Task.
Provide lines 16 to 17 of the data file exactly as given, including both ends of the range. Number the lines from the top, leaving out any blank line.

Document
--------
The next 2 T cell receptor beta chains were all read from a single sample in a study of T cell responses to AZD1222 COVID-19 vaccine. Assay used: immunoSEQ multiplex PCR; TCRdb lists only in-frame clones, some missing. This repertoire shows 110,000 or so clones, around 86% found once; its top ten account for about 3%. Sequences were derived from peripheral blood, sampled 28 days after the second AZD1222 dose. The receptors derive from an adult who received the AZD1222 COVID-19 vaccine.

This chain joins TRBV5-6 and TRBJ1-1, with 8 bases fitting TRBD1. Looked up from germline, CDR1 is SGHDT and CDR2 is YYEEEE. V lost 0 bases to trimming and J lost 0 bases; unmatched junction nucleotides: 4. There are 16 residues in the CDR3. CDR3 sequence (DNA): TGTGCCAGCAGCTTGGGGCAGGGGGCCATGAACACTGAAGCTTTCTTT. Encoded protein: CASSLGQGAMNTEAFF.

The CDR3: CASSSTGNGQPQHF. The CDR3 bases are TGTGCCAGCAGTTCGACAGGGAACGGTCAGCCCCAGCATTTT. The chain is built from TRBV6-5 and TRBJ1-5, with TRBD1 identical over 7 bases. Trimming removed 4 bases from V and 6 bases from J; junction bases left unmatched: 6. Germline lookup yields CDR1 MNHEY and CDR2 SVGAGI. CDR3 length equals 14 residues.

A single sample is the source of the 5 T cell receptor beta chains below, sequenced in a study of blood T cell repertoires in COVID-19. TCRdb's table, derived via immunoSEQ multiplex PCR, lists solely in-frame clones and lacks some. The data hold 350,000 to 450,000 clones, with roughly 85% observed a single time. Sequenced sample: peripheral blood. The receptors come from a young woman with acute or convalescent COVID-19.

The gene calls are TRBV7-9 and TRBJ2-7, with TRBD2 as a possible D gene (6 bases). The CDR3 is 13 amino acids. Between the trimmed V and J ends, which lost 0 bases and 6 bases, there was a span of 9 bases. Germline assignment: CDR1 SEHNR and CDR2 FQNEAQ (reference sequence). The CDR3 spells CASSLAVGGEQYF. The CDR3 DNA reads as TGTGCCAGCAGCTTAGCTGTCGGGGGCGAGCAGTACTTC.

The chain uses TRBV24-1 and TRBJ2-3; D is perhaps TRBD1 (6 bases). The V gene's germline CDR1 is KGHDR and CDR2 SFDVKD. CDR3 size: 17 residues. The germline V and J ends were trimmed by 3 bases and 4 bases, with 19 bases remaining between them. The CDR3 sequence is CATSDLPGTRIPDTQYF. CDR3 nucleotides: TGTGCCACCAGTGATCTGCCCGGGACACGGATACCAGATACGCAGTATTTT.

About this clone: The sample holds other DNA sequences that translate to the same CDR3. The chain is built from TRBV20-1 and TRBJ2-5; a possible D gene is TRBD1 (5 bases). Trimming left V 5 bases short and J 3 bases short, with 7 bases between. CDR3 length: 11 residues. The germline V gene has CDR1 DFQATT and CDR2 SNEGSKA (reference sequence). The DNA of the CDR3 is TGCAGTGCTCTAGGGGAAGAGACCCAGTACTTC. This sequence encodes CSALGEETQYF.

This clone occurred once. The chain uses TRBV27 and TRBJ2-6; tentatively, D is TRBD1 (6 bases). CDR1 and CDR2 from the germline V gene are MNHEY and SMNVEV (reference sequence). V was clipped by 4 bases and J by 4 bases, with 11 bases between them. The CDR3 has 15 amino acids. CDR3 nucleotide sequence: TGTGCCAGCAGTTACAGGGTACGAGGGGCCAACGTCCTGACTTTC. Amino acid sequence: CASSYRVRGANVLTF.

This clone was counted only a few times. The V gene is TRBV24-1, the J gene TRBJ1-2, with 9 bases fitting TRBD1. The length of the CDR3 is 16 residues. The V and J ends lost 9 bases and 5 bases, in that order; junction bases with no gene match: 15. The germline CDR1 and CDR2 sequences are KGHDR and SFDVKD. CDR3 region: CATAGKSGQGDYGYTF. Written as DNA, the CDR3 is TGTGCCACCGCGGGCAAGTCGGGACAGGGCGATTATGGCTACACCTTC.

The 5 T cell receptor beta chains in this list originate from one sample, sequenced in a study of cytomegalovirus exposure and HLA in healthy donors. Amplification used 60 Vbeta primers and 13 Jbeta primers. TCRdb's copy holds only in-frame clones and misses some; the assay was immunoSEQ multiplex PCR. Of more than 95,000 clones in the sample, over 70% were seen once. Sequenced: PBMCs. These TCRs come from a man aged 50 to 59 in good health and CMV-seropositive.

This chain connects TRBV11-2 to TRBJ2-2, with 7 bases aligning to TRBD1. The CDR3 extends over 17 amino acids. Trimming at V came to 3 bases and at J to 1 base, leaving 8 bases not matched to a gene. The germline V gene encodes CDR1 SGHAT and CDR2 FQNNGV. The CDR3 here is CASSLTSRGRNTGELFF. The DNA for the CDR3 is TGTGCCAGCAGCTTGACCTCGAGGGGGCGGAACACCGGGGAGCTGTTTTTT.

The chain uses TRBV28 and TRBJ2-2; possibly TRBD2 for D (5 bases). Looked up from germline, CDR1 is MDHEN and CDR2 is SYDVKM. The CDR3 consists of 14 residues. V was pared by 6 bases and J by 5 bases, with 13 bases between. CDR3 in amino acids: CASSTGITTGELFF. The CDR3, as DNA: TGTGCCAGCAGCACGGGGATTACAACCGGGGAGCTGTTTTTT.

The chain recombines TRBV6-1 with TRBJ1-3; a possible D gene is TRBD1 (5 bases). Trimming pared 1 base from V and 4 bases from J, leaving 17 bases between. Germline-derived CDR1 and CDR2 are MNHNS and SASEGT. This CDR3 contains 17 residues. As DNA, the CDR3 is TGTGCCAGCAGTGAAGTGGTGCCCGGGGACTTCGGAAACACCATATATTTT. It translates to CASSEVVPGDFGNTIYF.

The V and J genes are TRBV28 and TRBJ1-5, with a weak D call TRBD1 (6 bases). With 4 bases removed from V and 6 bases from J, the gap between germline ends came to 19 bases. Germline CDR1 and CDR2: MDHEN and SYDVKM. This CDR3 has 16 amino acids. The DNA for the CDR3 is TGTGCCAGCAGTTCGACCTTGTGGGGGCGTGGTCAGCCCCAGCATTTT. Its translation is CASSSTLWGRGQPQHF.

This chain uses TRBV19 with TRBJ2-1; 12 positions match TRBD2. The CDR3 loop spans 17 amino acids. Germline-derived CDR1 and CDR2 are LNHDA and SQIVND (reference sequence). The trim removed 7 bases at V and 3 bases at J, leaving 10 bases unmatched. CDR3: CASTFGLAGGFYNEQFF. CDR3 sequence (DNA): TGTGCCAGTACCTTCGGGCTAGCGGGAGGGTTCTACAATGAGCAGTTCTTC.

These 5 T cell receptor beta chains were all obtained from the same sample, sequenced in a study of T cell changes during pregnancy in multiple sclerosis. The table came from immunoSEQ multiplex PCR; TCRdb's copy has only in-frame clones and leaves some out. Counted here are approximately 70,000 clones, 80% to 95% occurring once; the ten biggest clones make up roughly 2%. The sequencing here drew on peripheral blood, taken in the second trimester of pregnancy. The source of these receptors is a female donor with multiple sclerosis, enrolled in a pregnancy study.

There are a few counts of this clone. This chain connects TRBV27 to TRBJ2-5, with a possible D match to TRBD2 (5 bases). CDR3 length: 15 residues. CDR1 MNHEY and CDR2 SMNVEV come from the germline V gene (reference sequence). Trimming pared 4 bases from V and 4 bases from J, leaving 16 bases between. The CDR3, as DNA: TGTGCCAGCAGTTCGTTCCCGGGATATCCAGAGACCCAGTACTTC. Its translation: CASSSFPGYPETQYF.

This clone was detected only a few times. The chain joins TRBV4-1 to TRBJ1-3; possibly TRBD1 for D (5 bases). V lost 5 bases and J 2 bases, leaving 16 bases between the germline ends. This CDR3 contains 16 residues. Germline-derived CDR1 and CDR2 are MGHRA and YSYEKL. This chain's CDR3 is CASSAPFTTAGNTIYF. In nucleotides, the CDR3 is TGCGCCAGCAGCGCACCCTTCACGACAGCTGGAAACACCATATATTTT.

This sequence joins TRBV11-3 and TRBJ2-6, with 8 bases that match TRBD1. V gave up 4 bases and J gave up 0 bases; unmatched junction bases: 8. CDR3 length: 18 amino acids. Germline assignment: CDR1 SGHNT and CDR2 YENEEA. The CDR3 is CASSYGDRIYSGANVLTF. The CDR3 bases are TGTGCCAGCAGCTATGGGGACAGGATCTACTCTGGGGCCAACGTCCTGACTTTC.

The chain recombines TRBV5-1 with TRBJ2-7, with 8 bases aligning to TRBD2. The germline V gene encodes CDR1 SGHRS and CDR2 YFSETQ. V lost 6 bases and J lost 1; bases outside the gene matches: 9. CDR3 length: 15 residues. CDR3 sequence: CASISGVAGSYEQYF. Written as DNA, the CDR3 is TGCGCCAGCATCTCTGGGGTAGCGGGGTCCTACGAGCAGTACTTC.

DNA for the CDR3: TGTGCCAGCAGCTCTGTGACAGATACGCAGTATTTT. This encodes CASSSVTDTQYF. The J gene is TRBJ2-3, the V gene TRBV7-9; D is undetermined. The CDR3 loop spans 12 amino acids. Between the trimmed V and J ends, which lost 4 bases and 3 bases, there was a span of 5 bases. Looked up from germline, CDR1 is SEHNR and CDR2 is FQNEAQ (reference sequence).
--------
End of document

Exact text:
These 5 T cell receptor beta chains were all obtained from the same sample, sequenced in a study of T cell changes during pregnancy in multiple sclerosis. The table came from immunoSEQ multiplex PCR; TCRdb's copy has only in-frame clones and leaves some out. Counted here are approximately 70,000 clones, 80% to 95% occurring once; the ten biggest clones make up roughly 2%. The sequencing here drew on peripheral blood, taken in the second trimester of pregnancy. The source of these receptors is a female donor with multiple sclerosis, enrolled in a pregnancy study.

There are a few counts of this clone. This chain connects TRBV27 to TRBJ2-5, with a possible D match to TRBD2 (5 bases). CDR3 length: 15 residues. CDR1 MNHEY and CDR2 SMNVEV come from the germline V gene (reference sequence). Trimming pared 4 bases from V and 4 bases from J, leaving 16 bases between. The CDR3, as DNA: TGTGCCAGCAGTTCGTTCCCGGGATATCCAGAGACCCAGTACTTC. Its translation: CASSSFPGYPETQYF.